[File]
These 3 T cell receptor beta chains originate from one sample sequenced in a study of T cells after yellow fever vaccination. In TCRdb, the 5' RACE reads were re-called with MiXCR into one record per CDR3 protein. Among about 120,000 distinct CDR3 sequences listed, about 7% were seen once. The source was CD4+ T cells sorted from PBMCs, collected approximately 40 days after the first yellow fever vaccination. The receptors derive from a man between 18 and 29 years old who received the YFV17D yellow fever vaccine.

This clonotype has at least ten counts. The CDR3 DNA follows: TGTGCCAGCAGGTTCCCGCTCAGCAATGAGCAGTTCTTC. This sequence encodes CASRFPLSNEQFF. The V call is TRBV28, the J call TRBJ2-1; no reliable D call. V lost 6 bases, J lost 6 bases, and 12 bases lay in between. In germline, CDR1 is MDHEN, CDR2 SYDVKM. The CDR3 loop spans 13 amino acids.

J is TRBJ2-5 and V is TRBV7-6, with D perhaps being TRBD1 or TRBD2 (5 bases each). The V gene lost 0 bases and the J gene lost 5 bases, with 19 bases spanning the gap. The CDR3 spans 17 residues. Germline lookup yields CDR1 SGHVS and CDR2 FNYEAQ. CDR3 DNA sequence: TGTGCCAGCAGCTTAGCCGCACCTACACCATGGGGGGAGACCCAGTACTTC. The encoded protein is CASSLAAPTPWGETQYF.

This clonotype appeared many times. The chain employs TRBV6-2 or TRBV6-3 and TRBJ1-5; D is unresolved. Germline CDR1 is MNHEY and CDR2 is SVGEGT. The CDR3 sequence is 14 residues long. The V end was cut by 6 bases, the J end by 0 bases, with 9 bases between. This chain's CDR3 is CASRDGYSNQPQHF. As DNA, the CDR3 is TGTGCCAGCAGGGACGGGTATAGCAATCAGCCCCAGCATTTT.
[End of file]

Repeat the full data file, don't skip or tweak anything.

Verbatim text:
These 3 T cell receptor beta chains originate from one sample sequenced in a study of T cells after yellow fever vaccination. In TCRdb, the 5' RACE reads were re-called with MiXCR into one record per CDR3 protein. Among about 120,000 distinct CDR3 sequences listed, about 7% were seen once. The source was CD4+ T cells sorted from PBMCs, collected approximately 40 days after the first yellow fever vaccination. The receptors derive from a man between 18 and 29 years old who received the YFV17D yellow fever vaccine.

This clonotype has at least ten counts. The CDR3 DNA follows: TGTGCCAGCAGGTTCCCGCTCAGCAATGAGCAGTTCTTC. This sequence encodes CASRFPLSNEQFF. The V call is TRBV28, the J call TRBJ2-1; no reliable D call. V lost 6 bases, J lost 6 bases, and 12 bases lay in between. In germline, CDR1 is MDHEN, CDR2 SYDVKM. The CDR3 loop spans 13 amino acids.

J is TRBJ2-5 and V is TRBV7-6, with D perhaps being TRBD1 or TRBD2 (5 bases each). The V gene lost 0 bases and the J gene lost 5 bases, with 19 bases spanning the gap. The CDR3 spans 17 residues. Germline lookup yields CDR1 SGHVS and CDR2 FNYEAQ. CDR3 DNA sequence: TGTGCCAGCAGCTTAGCCGCACCTACACCATGGGGGGAGACCCAGTACTTC. The encoded protein is CASSLAAPTPWGETQYF.

This clonotype appeared many times. The chain employs TRBV6-2 or TRBV6-3 and TRBJ1-5; D is unresolved. Germline CDR1 is MNHEY and CDR2 is SVGEGT. The CDR3 sequence is 14 residues long. The V end was cut by 6 bases, the J end by 0 bases, with 9 bases between. This chain's CDR3 is CASRDGYSNQPQHF. As DNA, the CDR3 is TGTGCCAGCAGGGACGGGTATAGCAATCAGCCCCAGCATTTT.